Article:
Boats, Windmills and Tulips… Hoorn, North Holland
Day 3 - Hoorn
The next day we woke up and our boat had docked in the town of Hoorn. Founded in 716, Hoorn rapidly grew to become a major harbor town because of its location in a protected bay with access to the North Sea,
The coat of arms of the city shows a horn held by a blue ribbon. According to a myth this is a horn of a bull that fled from Monnickendam and lost its horn while pounding the city gate of Hoorn. Upon seeing the horn the sheriff decided that the horn would become part of the coat of arms of the city. In 1538 the coat of arms of the city was shown with a unicorn which was the actual coat of arms of the bishop Jan van Egmond, bishop of the Archdiocese of Utrecht.
During Holland's Golden Age, Hoorn was an important home base for the Dutch East India Company (VOC) and a very prosperous centre of trade. Unlike the houses in Amsterdam with narrow facades, the houses in Hoorn were often built with wide facades demonstrating the owner's wealth.
The Hoorn fleet plied the seven seas and returned laden with precious commodities. Exotic spices such as pepper, nutmeg, cloves, and mace were sold at vast profits. With their skill in trade and seafaring, sons of Hoorn established the town's name far and wide.
Dutch explorer Jan Pieterszoon Coen (1587–1629) is famous for his violent raids in Dutch Indies (now Indonesia), where he founded the city of Batavia in 1619 (now Jakarta). He has a big statue on the Rode Steen square in the center of Hoorn.
In 1616, the Hoorn native and explorer Willem Corneliszoon Schouten braved furious storms as he rounded the southernmost tip of South America. He named it Kaap Hoorn (Cape Horn) in honour of his home town.
Hoorn's fortunes declined somewhat in the eighteenth century. The prosperous trading port became little more than a sleepy fishing village on the Zuiderzee (Bay of the North Sea). Stallholders and shopkeepers devoted themselves to trading in dairy produce and seeds.
When the railway and roads came to Hoorn in the late nineteenth century, the town rapidly took its rightful place as a conveniently located and readily accessible centre in the network of towns and villages which make up the province of Noord-Holland.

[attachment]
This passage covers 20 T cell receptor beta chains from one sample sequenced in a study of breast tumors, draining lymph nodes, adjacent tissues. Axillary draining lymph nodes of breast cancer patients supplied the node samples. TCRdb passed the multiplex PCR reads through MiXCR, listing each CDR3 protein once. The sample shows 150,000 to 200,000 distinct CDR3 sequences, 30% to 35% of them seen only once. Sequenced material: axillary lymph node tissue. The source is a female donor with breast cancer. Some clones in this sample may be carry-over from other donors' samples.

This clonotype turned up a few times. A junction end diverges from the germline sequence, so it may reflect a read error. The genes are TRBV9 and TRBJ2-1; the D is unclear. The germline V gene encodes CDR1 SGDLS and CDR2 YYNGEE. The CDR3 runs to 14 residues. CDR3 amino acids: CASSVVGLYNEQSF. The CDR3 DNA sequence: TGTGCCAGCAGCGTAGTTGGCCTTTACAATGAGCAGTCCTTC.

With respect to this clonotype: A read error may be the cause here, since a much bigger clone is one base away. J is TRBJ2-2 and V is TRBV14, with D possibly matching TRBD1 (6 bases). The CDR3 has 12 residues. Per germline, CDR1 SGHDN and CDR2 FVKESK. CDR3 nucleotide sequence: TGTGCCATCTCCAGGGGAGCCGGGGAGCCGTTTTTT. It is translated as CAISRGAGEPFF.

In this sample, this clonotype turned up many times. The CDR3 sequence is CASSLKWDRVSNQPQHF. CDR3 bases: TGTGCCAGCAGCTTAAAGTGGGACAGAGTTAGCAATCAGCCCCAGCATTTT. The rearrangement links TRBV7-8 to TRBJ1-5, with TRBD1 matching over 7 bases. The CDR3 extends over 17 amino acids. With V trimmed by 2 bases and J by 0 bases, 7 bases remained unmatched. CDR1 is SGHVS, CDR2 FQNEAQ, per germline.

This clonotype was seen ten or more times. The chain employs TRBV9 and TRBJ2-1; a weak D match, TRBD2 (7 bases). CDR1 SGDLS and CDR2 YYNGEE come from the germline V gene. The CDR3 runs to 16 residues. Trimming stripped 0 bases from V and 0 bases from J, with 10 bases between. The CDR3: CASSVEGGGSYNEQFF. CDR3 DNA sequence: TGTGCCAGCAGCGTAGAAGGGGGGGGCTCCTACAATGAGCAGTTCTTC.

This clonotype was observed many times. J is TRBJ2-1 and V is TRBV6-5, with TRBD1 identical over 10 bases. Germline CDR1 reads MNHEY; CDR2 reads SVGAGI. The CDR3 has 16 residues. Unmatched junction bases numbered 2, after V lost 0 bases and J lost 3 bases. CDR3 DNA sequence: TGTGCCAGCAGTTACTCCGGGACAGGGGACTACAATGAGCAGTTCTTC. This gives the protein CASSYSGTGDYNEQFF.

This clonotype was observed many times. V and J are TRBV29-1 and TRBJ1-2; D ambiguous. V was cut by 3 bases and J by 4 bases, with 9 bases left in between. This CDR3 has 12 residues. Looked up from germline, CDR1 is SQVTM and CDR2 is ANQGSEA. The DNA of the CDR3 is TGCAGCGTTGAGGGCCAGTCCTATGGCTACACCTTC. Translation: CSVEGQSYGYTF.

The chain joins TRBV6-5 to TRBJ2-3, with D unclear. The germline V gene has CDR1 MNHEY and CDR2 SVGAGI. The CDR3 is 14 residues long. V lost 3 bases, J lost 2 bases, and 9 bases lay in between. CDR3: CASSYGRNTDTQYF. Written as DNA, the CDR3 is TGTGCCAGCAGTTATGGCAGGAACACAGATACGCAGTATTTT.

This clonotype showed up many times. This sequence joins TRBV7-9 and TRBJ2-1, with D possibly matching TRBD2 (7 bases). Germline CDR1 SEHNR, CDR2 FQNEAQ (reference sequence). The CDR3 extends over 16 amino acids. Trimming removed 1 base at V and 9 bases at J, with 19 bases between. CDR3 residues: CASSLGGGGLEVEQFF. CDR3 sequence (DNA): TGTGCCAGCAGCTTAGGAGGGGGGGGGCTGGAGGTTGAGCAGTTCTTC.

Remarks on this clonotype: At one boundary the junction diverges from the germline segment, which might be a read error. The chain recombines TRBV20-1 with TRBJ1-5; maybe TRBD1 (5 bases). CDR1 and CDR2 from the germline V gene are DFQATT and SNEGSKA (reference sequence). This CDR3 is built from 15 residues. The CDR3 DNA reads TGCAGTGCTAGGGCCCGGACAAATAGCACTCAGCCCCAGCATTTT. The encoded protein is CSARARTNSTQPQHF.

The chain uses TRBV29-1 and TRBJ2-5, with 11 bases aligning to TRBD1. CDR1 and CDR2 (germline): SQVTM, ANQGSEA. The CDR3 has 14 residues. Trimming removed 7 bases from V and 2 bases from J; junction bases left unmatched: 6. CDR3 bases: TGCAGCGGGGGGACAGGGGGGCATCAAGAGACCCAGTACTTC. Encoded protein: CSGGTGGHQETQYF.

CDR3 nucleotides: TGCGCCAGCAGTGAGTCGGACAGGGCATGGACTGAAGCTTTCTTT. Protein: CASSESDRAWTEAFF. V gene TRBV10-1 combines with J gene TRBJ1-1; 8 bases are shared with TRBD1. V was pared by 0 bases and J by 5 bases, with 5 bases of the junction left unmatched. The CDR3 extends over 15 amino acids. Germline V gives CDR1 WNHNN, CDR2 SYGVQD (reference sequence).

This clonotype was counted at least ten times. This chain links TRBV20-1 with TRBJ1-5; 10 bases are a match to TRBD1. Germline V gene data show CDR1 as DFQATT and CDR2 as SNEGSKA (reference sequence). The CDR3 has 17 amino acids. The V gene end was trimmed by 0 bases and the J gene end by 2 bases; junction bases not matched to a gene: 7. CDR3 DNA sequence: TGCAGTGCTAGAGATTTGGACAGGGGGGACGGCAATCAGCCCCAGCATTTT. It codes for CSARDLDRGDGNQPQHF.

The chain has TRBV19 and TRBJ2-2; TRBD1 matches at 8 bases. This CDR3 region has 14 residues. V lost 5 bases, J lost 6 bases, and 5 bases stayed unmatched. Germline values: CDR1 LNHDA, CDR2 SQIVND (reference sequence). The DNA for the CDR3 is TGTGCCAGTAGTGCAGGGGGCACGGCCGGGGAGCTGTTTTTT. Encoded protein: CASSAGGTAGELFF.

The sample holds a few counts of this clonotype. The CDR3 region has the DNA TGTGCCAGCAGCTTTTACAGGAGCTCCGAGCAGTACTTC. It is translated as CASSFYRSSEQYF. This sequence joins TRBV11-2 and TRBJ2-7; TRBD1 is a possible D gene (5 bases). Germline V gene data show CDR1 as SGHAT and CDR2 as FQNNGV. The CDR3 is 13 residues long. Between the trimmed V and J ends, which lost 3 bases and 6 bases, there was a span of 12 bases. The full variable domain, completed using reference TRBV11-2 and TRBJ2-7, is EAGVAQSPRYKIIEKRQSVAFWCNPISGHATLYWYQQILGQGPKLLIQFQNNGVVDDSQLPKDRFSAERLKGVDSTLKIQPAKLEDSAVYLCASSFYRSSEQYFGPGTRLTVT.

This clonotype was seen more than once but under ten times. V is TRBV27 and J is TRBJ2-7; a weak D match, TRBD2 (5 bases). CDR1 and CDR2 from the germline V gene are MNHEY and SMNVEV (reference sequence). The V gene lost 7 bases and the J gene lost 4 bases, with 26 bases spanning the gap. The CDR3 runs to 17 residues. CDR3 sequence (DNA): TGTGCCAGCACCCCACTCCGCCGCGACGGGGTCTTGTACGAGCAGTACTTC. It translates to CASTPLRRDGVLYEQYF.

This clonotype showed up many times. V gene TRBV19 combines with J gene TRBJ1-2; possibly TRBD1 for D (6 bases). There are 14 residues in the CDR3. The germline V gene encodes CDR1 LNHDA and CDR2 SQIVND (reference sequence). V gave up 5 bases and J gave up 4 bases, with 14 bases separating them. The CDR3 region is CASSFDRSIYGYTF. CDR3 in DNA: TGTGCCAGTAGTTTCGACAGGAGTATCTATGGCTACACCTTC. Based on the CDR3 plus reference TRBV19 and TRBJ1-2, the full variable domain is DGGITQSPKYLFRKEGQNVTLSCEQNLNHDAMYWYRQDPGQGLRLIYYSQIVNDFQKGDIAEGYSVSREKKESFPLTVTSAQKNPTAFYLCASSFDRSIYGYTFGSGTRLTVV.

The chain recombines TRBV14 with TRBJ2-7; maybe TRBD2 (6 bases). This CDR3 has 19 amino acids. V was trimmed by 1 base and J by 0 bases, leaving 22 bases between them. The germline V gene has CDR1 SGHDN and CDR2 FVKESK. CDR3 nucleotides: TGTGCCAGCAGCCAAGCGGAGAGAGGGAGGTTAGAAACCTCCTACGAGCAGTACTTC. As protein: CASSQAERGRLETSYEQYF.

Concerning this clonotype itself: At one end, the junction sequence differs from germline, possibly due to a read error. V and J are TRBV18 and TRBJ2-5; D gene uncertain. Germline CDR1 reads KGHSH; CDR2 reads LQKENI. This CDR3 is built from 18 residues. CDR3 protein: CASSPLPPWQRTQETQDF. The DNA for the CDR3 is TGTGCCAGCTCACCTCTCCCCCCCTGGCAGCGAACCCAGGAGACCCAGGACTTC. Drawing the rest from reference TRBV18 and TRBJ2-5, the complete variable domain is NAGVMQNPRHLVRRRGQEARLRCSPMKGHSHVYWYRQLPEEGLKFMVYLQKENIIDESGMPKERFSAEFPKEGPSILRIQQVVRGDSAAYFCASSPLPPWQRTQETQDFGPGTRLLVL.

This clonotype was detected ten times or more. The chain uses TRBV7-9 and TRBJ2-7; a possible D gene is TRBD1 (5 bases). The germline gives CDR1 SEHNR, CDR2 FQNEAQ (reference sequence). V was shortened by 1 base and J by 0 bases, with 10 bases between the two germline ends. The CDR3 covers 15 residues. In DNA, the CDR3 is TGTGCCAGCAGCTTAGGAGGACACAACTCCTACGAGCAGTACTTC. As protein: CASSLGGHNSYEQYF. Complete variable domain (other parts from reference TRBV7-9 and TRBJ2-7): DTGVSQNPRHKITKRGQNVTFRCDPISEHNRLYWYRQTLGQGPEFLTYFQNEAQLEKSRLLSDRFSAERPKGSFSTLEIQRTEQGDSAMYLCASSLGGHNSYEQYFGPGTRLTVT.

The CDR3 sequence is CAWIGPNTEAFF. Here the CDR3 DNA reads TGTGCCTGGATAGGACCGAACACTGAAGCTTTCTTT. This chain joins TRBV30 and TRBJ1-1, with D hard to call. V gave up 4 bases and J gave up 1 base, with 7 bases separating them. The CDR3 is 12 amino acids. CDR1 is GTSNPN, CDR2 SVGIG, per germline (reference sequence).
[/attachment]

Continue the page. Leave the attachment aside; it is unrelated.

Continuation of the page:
In 1932, the Afsluitdijk, or Great Enclosing Dyke, was completed and sealed off the Wadden Sea (North Sea) and created IJsselmeer Lake. As a result, Hoorn was sealed off from the sea and was no longer a seaport.
The years after the Second World War saw a period of renewed growth. At the centre of a flourishing horticultural region, Hoorn developed an extremely varied economy.
During the 1960s, Hoorn was designated an 'overflow' city to relieve pressure on the overcrowded Randstad region. Thousands of people swapped their cramped little apartments in Amsterdam for a family house with garden in one of Hoorn's modern new developments.
It seemed like a nice place to raise a family.
Some of the local chocolate shops were preparing special designs for the Easter holiday.
And there were fresh cut tulips that could be found around the town.
Some of the merchants were obviously catering to the tourists crowds.
But Hoorn, seemed to be a gentle town where people could live at a slower pace than the lifestyle in Amsterdam.
And it appeared that the easiest way to get around town was by bicycle.
There were very few cars.
There were mostly boats and bicycles.
And the streetlamp seemed to be as good a place as any to talk about the news of the day.
So while the town of Hoorn no longer holds its place as an international port of call as it did in the past. It now holds a simpler charm.
In the afternoon, my mom and I walked along the seashore, visited a maritime museum and strolled around the town at a leisurely pace.
The next day we would be traveling to a completely different part of the country with its own significance in the history of The Netherlands.